i’m starting a new series called First Timer where i’ll jot down things that might be useful for someone who, like me, will visit a place for the first time. inaugural edition? Singapore. there’s not much to say since it’s really straightforward (i think), but just some tips:
taxis have a surcharge of 50% between midnight and 5:59 AM (when you get in the cab is what affects pricing for the whole trip), and 25% between 6 AM and 9:30 AM Monday-Friday and 6 PM to midnight every day and all day public holidays. there are different levels of cab fanciness and the fancier you get, the more it costs. at the airport the taxi stand guy directed me to a Chrysler with leather seats, which ended up being the highest level of service. the cost from the airport to my airbnb in Robertson Quay was around S$34 including the 6 to 9 25% surcharge. in comparison, i hailed a regular cab (they were plentiful) at 6 AM for the ride back to the airport and the total cost was somewhere around S$20, maybe even S$18. note that you can preorder a cab via phone, sms, or app, but they charge you for that. more information here.
there are road tolls (called ERP) collected throughout the city and that charge is passed on to you as a taxi customer; there’s a little display on the toll tag that shows how much you’ve run up. toll prices change throughout the day (there’s an electronic sign on each tollgate that tell you how much) based on time and one good thing about early morning taxi rides is that there’s no ERP.
the MRT (subway) is not the only form of public transportation and in fact leaves many areas (such as where i stayed) a good (and hot) walk away. the bus system is extensive and efficient, and uses the same contactless transit passes. enter at the front of the bus and tap on, exit at the rear door and tap off. there is a sign on the exit that says to tap “ONLY” when you exit, but that doesn’t seem right. i tapped getting on and getting off and i think things worked out. the google maps app with transit is your friend for schedules and directions. for the most part it was correct with address locations but it wouldn’t hurt to use satellite view to do a sanity check (like i had to do with my airbnb — it had me get off one stop after with a slightly longer walk time, i think).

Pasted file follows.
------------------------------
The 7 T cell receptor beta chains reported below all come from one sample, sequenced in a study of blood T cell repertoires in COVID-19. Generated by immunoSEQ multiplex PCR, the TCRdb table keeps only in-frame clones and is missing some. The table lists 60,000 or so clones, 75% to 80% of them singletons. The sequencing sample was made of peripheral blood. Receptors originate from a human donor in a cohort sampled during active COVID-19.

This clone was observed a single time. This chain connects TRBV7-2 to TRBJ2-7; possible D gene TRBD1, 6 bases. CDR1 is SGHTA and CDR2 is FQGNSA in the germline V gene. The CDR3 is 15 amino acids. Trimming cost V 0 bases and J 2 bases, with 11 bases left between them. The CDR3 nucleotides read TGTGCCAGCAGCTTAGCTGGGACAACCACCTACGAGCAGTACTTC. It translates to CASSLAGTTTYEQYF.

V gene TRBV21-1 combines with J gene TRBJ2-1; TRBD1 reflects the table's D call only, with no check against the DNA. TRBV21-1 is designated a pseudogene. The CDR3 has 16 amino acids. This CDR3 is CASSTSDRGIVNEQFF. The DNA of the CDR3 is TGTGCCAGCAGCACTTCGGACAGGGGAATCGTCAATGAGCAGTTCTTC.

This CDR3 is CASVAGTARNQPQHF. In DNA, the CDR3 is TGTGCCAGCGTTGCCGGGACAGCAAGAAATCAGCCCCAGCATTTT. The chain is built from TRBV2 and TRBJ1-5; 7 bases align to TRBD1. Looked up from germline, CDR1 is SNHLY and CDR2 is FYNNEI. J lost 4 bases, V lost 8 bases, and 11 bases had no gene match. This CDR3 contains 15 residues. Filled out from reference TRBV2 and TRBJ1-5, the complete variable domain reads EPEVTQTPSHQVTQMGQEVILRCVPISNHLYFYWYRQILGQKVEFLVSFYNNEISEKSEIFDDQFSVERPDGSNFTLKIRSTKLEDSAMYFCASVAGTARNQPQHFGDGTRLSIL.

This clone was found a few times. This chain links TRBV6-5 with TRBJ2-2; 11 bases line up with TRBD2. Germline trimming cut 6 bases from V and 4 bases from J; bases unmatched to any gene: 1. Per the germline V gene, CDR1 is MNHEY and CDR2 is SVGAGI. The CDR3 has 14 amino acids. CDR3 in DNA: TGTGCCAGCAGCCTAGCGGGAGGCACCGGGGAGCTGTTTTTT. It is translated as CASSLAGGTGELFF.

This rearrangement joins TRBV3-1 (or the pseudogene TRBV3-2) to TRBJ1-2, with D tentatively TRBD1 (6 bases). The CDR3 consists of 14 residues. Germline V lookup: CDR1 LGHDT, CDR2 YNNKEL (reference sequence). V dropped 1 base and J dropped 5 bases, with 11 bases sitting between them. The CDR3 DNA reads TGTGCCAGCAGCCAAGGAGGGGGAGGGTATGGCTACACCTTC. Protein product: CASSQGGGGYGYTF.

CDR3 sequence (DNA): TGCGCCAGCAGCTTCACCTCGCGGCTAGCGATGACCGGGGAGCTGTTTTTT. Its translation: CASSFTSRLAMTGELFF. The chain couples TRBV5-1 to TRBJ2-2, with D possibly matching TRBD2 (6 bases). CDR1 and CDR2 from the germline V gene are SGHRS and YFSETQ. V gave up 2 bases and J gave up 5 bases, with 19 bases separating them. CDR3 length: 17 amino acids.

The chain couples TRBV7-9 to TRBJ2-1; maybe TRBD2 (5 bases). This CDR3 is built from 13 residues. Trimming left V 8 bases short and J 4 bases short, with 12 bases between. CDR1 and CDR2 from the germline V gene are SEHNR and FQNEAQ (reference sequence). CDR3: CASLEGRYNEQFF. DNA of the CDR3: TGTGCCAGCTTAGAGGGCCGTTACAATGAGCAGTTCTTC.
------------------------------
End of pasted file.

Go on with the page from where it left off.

the UOB bank stand at the airport sells StarHub SIM cards; there is a data-only SIM card with 2 GB of data per day for 5 days for S$18. there are also options with voice, but i didn’t need any of those. note that the card only comes in standard and micro sizes; luckily i brought a SIM cutter (available on Amazon) to cut it down to nano size for my iphone 5S. it was a snug fit but worked just fine. the lady warned me that if i used a credit card it would be charged as a cash advance(!) so i just went to the plentiful ATMs and took out more cash. the rival bank stand next to it sells SingTel cards; i didn’t look at their rates. note that StarHub service was 3G-only on my 5S but reception was spotty. i always had bars but didn’t always have a connection. a local tells me that M1 is the best in terms of service, but none are that great. (i would have done a “Local SIM”-type blog entry but i don’t know if i got a good deal or not, so i don’t want to sound too much like an authority.)
you won’t have a hard time finding a place to spend your hard-earned cash. i just wanted to point out that there’s a “Louis Vuitton Island Maison” at the Sands (that building that has the flower-looking thingy in front of it — it’s a museum). despite appearances, they’ll let anyone in, even me all sweaty and gross, in my shorts and t-shirt. i don’t think i got any funny looks, although i thought about pulling a Pretty Woman “big mistake” but didn’t since i really have no use for anything Louis. the underground walkway from the mall to the island hosts an art exhibit and may just be cooler than seeing all the travel trunks they have for sale.
try some kaya toast (there are toast places all over) and don’t be afraid of hawker stalls. as always, long lines are a pretty certain indicator of quality food.